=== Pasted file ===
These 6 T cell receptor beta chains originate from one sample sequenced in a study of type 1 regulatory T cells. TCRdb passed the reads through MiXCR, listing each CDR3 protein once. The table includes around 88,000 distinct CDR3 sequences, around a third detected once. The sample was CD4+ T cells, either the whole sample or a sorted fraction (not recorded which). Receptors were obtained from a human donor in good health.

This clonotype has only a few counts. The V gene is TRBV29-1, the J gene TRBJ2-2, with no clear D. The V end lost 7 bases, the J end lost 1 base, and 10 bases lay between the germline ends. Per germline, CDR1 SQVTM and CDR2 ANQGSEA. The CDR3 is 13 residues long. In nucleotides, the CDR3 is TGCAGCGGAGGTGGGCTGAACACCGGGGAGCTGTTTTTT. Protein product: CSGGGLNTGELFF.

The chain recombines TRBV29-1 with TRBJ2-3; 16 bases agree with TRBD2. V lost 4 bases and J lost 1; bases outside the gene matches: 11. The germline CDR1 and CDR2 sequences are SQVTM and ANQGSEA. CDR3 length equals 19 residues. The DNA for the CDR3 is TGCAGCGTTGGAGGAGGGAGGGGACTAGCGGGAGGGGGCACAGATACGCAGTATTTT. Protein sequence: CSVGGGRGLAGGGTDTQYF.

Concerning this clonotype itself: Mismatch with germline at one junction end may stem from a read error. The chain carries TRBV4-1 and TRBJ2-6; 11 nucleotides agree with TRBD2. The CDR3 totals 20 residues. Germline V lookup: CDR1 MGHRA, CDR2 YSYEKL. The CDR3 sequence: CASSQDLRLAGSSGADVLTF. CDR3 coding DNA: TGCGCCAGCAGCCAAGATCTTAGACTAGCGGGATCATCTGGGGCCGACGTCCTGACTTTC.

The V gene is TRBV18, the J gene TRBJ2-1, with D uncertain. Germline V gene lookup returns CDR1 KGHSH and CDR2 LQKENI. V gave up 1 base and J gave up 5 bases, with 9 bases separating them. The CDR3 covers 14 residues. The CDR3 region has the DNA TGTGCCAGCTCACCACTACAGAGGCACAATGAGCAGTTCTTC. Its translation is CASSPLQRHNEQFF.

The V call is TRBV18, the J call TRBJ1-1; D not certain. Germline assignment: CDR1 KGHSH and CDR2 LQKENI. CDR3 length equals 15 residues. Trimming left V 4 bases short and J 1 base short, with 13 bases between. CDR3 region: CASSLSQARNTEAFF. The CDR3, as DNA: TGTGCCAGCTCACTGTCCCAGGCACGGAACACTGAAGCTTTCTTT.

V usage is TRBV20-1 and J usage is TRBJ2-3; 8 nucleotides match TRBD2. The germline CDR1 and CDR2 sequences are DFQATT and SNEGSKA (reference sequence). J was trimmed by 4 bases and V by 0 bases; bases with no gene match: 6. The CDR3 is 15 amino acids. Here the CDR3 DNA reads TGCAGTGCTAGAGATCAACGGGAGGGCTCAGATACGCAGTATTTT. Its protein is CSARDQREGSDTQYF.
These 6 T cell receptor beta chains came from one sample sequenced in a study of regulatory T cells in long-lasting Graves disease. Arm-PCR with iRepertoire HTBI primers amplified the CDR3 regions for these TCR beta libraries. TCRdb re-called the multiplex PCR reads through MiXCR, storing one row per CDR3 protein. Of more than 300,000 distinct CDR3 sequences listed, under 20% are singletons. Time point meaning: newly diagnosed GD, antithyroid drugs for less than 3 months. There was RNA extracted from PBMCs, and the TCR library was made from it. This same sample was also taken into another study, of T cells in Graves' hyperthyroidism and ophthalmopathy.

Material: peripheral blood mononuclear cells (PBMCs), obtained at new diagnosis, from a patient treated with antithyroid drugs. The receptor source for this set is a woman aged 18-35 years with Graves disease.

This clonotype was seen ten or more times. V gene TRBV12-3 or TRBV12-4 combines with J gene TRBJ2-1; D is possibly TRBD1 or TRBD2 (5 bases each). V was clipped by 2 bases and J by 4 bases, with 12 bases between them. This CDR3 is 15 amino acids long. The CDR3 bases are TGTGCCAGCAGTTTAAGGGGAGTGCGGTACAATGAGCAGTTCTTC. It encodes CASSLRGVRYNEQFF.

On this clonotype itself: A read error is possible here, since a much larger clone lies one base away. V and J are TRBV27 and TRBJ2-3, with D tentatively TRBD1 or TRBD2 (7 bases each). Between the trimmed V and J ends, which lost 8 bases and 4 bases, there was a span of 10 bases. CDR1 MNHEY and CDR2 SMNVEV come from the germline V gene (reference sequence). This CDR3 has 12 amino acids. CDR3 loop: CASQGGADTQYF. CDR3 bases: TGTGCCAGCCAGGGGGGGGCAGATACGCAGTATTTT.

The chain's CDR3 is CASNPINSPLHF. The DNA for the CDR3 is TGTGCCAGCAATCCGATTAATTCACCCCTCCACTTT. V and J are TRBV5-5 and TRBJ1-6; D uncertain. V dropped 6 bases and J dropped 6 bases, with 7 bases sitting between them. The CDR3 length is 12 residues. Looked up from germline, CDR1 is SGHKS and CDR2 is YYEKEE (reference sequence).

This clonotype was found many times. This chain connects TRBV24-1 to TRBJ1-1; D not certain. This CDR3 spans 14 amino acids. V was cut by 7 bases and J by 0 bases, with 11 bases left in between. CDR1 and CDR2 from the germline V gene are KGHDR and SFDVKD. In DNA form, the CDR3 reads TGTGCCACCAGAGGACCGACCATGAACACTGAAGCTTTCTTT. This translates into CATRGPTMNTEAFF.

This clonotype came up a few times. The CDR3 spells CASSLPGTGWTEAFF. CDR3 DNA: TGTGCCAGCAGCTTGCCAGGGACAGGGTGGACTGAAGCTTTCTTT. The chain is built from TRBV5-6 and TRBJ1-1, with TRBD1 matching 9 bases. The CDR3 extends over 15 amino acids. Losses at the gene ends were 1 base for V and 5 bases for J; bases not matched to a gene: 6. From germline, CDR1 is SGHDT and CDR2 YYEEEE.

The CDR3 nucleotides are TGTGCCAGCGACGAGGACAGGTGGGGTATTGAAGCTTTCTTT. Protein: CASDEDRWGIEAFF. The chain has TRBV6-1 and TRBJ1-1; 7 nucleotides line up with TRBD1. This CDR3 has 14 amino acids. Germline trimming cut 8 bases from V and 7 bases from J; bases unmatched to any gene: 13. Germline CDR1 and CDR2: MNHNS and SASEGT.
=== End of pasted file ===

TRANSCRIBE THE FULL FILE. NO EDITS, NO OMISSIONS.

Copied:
These 6 T cell receptor beta chains originate from one sample sequenced in a study of type 1 regulatory T cells. TCRdb passed the reads through MiXCR, listing each CDR3 protein once. The table includes around 88,000 distinct CDR3 sequences, around a third detected once. The sample was CD4+ T cells, either the whole sample or a sorted fraction (not recorded which). Receptors were obtained from a human donor in good health.

This clonotype has only a few counts. The V gene is TRBV29-1, the J gene TRBJ2-2, with no clear D. The V end lost 7 bases, the J end lost 1 base, and 10 bases lay between the germline ends. Per germline, CDR1 SQVTM and CDR2 ANQGSEA. The CDR3 is 13 residues long. In nucleotides, the CDR3 is TGCAGCGGAGGTGGGCTGAACACCGGGGAGCTGTTTTTT. Protein product: CSGGGLNTGELFF.

The chain recombines TRBV29-1 with TRBJ2-3; 16 bases agree with TRBD2. V lost 4 bases and J lost 1; bases outside the gene matches: 11. The germline CDR1 and CDR2 sequences are SQVTM and ANQGSEA. CDR3 length equals 19 residues. The DNA for the CDR3 is TGCAGCGTTGGAGGAGGGAGGGGACTAGCGGGAGGGGGCACAGATACGCAGTATTTT. Protein sequence: CSVGGGRGLAGGGTDTQYF.

Concerning this clonotype itself: Mismatch with germline at one junction end may stem from a read error. The chain carries TRBV4-1 and TRBJ2-6; 11 nucleotides agree with TRBD2. The CDR3 totals 20 residues. Germline V lookup: CDR1 MGHRA, CDR2 YSYEKL. The CDR3 sequence: CASSQDLRLAGSSGADVLTF. CDR3 coding DNA: TGCGCCAGCAGCCAAGATCTTAGACTAGCGGGATCATCTGGGGCCGACGTCCTGACTTTC.

The V gene is TRBV18, the J gene TRBJ2-1, with D uncertain. Germline V gene lookup returns CDR1 KGHSH and CDR2 LQKENI. V gave up 1 base and J gave up 5 bases, with 9 bases separating them. The CDR3 covers 14 residues. The CDR3 region has the DNA TGTGCCAGCTCACCACTACAGAGGCACAATGAGCAGTTCTTC. Its translation is CASSPLQRHNEQFF.

The V call is TRBV18, the J call TRBJ1-1; D not certain. Germline assignment: CDR1 KGHSH and CDR2 LQKENI. CDR3 length equals 15 residues. Trimming left V 4 bases short and J 1 base short, with 13 bases between. CDR3 region: CASSLSQARNTEAFF. The CDR3, as DNA: TGTGCCAGCTCACTGTCCCAGGCACGGAACACTGAAGCTTTCTTT.

V usage is TRBV20-1 and J usage is TRBJ2-3; 8 nucleotides match TRBD2. The germline CDR1 and CDR2 sequences are DFQATT and SNEGSKA (reference sequence). J was trimmed by 4 bases and V by 0 bases; bases with no gene match: 6. The CDR3 is 15 amino acids. Here the CDR3 DNA reads TGCAGTGCTAGAGATCAACGGGAGGGCTCAGATACGCAGTATTTT. Its protein is CSARDQREGSDTQYF.
These 6 T cell receptor beta chains came from one sample sequenced in a study of regulatory T cells in long-lasting Graves disease. Arm-PCR with iRepertoire HTBI primers amplified the CDR3 regions for these TCR beta libraries. TCRdb re-called the multiplex PCR reads through MiXCR, storing one row per CDR3 protein. Of more than 300,000 distinct CDR3 sequences listed, under 20% are singletons. Time point meaning: newly diagnosed GD, antithyroid drugs for less than 3 months. There was RNA extracted from PBMCs, and the TCR library was made from it. This same sample was also taken into another study, of T cells in Graves' hyperthyroidism and ophthalmopathy.

Material: peripheral blood mononuclear cells (PBMCs), obtained at new diagnosis, from a patient treated with antithyroid drugs. The receptor source for this set is a woman aged 18-35 years with Graves disease.

This clonotype was seen ten or more times. V gene TRBV12-3 or TRBV12-4 combines with J gene TRBJ2-1; D is possibly TRBD1 or TRBD2 (5 bases each). V was clipped by 2 bases and J by 4 bases, with 12 bases between them. This CDR3 is 15 amino acids long. The CDR3 bases are TGTGCCAGCAGTTTAAGGGGAGTGCGGTACAATGAGCAGTTCTTC. It encodes CASSLRGVRYNEQFF.

On this clonotype itself: A read error is possible here, since a much larger clone lies one base away. V and J are TRBV27 and TRBJ2-3, with D tentatively TRBD1 or TRBD2 (7 bases each). Between the trimmed V and J ends, which lost 8 bases and 4 bases, there was a span of 10 bases. CDR1 MNHEY and CDR2 SMNVEV come from the germline V gene (reference sequence). This CDR3 has 12 amino acids. CDR3 loop: CASQGGADTQYF. CDR3 bases: TGTGCCAGCCAGGGGGGGGCAGATACGCAGTATTTT.

The chain's CDR3 is CASNPINSPLHF. The DNA for the CDR3 is TGTGCCAGCAATCCGATTAATTCACCCCTCCACTTT. V and J are TRBV5-5 and TRBJ1-6; D uncertain. V dropped 6 bases and J dropped 6 bases, with 7 bases sitting between them. The CDR3 length is 12 residues. Looked up from germline, CDR1 is SGHKS and CDR2 is YYEKEE (reference sequence).

This clonotype was found many times. This chain connects TRBV24-1 to TRBJ1-1; D not certain. This CDR3 spans 14 amino acids. V was cut by 7 bases and J by 0 bases, with 11 bases left in between. CDR1 and CDR2 from the germline V gene are KGHDR and SFDVKD. In DNA form, the CDR3 reads TGTGCCACCAGAGGACCGACCATGAACACTGAAGCTTTCTTT. This translates into CATRGPTMNTEAFF.

This clonotype came up a few times. The CDR3 spells CASSLPGTGWTEAFF. CDR3 DNA: TGTGCCAGCAGCTTGCCAGGGACAGGGTGGACTGAAGCTTTCTTT. The chain is built from TRBV5-6 and TRBJ1-1, with TRBD1 matching 9 bases. The CDR3 extends over 15 amino acids. Losses at the gene ends were 1 base for V and 5 bases for J; bases not matched to a gene: 6. From germline, CDR1 is SGHDT and CDR2 YYEEEE.

The CDR3 nucleotides are TGTGCCAGCGACGAGGACAGGTGGGGTATTGAAGCTTTCTTT. Protein: CASDEDRWGIEAFF. The chain has TRBV6-1 and TRBJ1-1; 7 nucleotides line up with TRBD1. This CDR3 has 14 amino acids. Germline trimming cut 8 bases from V and 7 bases from J; bases unmatched to any gene: 13. Germline CDR1 and CDR2: MNHNS and SASEGT.